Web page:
Christian List

home | about | projects | papers | volumes

Free will, determinism, and chance | go back to projects

I defend a view on free will that I have tentatively called "compatibilist libertarianism". According to this view, free will requires three things:

(i) intentional agency,

(ii) the possibility of doing otherwise, and

(iii) an agent's causal control over his or her actions.

The view is libertarian insofar as it entails that free will requires indeterminism at the agential level; and it is compatibilist insofar as it asserts that agential-level indeterminism is compatible with physical-level determinism.

 

Media coverage

For some coverage of my work on free will in the media or social media, see Scientific American, George Musser's blog, Philosophical Disquisitions (Part 1), (Part 2), and also (Part 1), (Part 2).

Highlighted papers

What's wrong with the consequence argument: In defence of compatibilist libertarianism

Emergent Chance (with M. Pivato), The Philosophical Review 124(1): 119-152

My brain made me do it: The exclusion argument against free will, and what’s wrong with it (with P. Menzies), in H. Beebee, C. Hitchcock, and H. Price (eds.), Making a Difference, Oxford (Oxford University) (forthcoming)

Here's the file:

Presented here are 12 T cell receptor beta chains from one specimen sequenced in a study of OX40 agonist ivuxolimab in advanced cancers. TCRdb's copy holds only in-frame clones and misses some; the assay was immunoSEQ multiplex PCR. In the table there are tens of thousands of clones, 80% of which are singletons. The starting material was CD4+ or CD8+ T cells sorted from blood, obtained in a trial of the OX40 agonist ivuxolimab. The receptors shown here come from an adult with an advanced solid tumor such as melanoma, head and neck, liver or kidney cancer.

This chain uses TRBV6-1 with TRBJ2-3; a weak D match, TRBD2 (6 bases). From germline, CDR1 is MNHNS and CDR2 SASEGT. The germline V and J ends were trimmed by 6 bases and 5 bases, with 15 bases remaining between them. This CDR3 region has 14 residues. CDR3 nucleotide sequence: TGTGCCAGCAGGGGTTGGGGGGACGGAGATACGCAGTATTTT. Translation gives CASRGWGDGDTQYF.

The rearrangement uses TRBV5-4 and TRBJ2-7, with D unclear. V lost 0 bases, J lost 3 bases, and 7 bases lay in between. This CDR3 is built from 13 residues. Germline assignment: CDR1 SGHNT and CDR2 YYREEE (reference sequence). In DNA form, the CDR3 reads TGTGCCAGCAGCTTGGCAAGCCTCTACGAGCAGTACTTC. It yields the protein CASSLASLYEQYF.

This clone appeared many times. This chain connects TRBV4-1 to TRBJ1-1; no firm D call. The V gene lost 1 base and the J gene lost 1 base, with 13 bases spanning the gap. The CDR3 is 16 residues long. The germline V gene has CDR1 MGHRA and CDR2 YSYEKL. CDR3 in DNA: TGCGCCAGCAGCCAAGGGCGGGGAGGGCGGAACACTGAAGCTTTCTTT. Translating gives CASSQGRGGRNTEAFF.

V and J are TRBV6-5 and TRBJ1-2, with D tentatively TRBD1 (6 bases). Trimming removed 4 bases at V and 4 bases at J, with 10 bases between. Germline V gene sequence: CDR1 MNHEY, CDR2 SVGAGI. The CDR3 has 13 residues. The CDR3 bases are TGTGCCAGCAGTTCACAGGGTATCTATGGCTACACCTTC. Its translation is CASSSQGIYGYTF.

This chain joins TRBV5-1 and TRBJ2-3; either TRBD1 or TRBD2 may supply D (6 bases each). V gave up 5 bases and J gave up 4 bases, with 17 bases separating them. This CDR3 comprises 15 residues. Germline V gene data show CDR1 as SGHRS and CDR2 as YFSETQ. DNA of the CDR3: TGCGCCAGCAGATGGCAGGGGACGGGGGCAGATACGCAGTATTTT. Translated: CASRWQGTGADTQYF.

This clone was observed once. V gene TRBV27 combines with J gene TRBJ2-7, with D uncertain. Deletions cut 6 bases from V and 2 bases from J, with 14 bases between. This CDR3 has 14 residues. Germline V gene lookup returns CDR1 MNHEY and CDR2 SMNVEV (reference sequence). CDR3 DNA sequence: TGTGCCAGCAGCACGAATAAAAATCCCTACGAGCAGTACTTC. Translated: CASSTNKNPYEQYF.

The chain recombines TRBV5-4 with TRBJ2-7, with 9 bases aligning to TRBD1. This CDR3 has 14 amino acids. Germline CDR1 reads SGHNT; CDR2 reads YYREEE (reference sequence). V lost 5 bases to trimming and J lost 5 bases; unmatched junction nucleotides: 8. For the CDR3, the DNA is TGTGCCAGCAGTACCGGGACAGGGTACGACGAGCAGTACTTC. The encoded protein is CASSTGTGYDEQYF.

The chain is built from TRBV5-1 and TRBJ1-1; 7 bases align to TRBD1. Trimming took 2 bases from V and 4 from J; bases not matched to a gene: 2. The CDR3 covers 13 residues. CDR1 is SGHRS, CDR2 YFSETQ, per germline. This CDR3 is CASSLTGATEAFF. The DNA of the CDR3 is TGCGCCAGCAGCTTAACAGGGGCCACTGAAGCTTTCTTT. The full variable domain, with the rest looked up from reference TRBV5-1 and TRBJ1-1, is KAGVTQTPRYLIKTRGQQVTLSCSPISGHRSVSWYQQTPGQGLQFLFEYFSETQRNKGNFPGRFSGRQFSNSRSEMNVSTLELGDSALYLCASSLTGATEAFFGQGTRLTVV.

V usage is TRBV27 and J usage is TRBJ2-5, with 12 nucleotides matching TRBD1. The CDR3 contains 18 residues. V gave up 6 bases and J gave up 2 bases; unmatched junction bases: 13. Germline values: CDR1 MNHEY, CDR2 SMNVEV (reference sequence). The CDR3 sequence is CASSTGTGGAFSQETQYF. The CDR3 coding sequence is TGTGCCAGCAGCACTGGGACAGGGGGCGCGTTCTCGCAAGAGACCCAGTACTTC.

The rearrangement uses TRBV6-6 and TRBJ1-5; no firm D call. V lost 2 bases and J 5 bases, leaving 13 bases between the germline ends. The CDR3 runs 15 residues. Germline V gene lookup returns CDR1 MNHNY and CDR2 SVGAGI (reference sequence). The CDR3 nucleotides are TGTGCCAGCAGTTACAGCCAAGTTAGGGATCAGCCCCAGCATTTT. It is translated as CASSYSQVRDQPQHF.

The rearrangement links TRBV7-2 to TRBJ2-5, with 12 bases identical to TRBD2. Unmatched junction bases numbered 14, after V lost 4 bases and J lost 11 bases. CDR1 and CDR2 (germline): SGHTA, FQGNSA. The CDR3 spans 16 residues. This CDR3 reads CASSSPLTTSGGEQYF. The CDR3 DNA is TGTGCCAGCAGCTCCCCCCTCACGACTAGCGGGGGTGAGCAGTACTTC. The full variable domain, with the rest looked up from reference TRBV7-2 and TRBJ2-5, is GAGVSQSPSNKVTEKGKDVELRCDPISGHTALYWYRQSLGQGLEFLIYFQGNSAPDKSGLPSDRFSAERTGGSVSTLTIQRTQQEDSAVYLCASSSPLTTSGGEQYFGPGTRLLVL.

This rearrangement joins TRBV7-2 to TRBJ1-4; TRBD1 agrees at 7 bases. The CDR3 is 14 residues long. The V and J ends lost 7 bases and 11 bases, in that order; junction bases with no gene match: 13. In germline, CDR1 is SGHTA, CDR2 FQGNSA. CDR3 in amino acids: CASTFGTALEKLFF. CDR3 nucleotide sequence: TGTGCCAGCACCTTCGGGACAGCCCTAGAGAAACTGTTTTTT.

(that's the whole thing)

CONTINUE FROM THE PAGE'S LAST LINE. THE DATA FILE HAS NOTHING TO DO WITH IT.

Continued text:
Two Intuitions about Free Will: Alternative Possibilities and Intentional Endorsement (with W. Rabinowicz), Philosophical Perspectives 28: 155-172

Free Will, Determinism, and the Possibility of Doing Otherwise, Nous 48(1): 156-178, 2014

Free will in a deterministic world (public lecture at the LSE)

Lecture podcast, December 2012

 

Science, especially the idea that everything in the universe is physically determined, is often thought to challenge the notion that we, humans, have free will and are capable of choosing our own actions. The aim of this lecture is to argue that there is room for free will in a world governed by the laws of physics.

 

Last modified February 2016

LSE's terms of use